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Tiling a Bathroom Basin Splash-back

Skill Level: Beginner


A tiled splash back running along the wall behind a bathroom hand basin looks decorative as well as serving an important function, that of keeping water and therefore dampness from entering the walls. Not everyone wishes to tile the whole of the bathroom; it may be simply painted, or even papered. However, with only one or two rows of tiles the whole appearance of the room can be transformed and uplifted. This is not a big job, there’s just a bit of measuring and marking out, some marking out, very little in the way of tile cutting; just adhesive spreading, and grouting to finish it all off!

Sounds rather a lot……….but fear not! We’ll take it easy, give it a bit of thought, and have the right tools at hand. It’s all pretty straight forward really.


Ceramic Tile Splash Back

Where the top edge of the basin is straight, or has only the smallest of curvatures, then it is possible to start from this edge with whole tiles and without the use of wooden battens for support. The first thing to do is mark on the wall the position of the tiles and joints; start from the middle of the basin, and work outwards toward either end

The First Row

Apply the adhesive to the wall evenly using a notched adhesive spreader, and support the tiles against sagging using either spacers or folded cardboard on the underside, and use plastic spacers on the vertical joints.

When fully dry

When the adhesive is fully dry, remove the spacers and any bits of cardboard used.
If you are only fixing a single row splash back then all that remains is to grout the joints, silicone seal the gap at the bottom of the tiles where they meet the basin, and fix the edging strips (if used) If you wish to fix a couple of rows of tiles, taking the splash back higher up the wall then simply build another row of tiles on top of the first, then finish it off with the edging and silicone.

Grouting and Sealing

Grouting and Sealing

Many quality tile adhesives also serve as a grouting material, and for our purposes I would suggest this is the easiest, and could probably work out the cheapest.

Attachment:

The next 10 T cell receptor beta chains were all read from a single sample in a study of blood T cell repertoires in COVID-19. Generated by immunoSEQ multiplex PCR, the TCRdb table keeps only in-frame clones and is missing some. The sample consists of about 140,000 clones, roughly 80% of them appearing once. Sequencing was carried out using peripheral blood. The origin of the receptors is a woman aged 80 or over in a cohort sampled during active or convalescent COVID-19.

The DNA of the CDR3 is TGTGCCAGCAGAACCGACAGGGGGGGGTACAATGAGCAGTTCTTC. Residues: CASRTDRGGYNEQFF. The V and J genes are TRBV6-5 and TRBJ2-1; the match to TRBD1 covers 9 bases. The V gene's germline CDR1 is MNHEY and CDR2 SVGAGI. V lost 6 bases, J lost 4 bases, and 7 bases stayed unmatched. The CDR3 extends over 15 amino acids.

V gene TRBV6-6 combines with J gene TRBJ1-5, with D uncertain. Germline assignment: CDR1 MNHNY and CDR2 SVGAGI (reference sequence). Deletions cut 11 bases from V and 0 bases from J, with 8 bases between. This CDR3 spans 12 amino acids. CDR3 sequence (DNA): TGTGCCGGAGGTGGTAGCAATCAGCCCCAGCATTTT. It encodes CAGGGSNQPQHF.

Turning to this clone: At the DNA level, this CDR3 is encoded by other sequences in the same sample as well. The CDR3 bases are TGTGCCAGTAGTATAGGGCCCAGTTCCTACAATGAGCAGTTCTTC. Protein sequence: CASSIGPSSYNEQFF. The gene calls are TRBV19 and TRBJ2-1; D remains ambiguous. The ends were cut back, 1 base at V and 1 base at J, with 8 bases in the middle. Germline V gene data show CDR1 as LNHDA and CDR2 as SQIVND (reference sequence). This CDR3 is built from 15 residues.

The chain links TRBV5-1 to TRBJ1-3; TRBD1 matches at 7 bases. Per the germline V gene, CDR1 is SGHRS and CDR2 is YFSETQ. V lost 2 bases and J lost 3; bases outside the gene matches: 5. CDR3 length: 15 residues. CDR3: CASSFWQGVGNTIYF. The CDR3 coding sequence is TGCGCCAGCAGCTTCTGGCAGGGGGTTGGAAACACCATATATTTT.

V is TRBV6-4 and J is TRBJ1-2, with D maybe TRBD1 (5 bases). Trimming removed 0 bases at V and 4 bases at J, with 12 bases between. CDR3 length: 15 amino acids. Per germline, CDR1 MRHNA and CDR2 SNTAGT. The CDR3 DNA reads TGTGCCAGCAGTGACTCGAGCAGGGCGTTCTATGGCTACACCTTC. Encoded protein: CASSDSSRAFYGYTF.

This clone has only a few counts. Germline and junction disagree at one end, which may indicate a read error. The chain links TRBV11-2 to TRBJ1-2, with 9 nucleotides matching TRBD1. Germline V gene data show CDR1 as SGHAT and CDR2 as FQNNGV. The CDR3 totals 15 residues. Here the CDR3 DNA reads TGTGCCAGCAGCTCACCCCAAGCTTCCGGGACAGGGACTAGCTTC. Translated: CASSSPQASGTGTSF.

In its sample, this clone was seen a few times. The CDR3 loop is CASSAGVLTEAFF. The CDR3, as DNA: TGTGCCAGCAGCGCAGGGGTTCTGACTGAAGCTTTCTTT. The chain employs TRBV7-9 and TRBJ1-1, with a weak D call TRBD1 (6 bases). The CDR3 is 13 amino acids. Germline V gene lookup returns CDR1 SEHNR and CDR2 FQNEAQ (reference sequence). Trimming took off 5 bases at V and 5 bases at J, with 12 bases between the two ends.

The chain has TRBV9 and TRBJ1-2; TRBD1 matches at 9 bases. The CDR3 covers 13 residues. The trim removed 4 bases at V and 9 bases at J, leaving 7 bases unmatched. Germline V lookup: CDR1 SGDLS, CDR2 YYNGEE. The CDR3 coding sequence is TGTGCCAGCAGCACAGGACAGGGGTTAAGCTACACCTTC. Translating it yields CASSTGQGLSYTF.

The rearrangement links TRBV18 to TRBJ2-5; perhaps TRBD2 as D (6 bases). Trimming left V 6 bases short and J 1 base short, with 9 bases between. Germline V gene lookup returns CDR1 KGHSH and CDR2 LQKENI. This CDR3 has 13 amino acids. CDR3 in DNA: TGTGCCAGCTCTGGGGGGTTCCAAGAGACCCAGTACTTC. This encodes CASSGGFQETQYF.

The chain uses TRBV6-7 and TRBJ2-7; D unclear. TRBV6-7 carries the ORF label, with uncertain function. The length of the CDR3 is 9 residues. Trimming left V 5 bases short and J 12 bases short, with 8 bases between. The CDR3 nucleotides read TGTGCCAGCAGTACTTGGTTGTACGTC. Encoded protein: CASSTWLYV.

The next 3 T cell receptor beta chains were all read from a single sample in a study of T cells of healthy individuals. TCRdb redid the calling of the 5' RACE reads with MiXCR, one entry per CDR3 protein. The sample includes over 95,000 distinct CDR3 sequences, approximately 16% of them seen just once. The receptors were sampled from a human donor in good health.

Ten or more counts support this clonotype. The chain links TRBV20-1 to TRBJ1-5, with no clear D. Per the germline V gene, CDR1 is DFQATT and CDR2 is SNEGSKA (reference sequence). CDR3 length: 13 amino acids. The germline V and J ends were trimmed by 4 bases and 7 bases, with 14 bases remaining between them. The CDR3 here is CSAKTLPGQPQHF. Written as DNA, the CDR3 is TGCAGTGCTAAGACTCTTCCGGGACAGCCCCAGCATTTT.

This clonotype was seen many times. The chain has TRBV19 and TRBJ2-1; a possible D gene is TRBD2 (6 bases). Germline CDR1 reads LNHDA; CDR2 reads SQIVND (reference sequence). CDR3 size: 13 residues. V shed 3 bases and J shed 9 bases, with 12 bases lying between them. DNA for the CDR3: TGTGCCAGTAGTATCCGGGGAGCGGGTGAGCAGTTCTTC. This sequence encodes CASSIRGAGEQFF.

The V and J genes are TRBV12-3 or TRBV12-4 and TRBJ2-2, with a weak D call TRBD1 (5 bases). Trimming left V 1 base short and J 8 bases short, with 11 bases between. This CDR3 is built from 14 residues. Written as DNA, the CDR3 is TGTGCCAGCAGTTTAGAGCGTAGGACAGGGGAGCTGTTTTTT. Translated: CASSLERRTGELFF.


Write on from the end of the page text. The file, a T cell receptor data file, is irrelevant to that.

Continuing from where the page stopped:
• Work the grout well into the join crevices with a piece of sponge.
  • Wipe away any excess grout from the tile surface with a damp cloth.
  • When almost dry, smooth the grout between the tiles with a plastic grouting tool, they only cost pennies and make a nice, neat job..



Mosiac Tiled Splash Back

Mosaic tiles also make very attractive splash backs and will enhance any bathroom. Not only that; they are just as easy to fix as ordinary ceramic tiles, and can be trimmed and formed around contours and corners with relative ease. Mosaic tiles come in a largish sheet, or panel form, and are very quick to fit

Setting Out

You will still need to mark out the vertical and horizontal lines on the wall, and should work from the centre of the basin, outwards. Depending on the height you wish your mosaic splash back; you may need to cut it down, or add extra rows. This is easily done using a craft knife to cut between the tiles, or use tile nibblers to chip away at the tiles that require shaping

Spread the Tile Adhesive on the Wall.

Spread the tile adhesive evenly on the wall using a notched spreader and press the tile panel firmly into position on the wall. Hold in position and cover with a piece of hardboard, or similar, and gently tap down with a wooden mallet. This ensures a neat and flat surface finish to the panel. No need for grouting; Clean up, job done!

Tools you will need:
Vitrex 10-2280 Grout Finisher - Double Ended
Vitrex 10-2280 Grout Finisher - Double Ended
- Vitrex 10-2960 Plastic Tile Trowel
Vitrex 10-2960 Plastic Tile Trowel
- Pack of 5 Blackspur 250 qty 2mm Tile Spacers
Pack of 5 Blackspur 250 qty 2mm Tile Spacers

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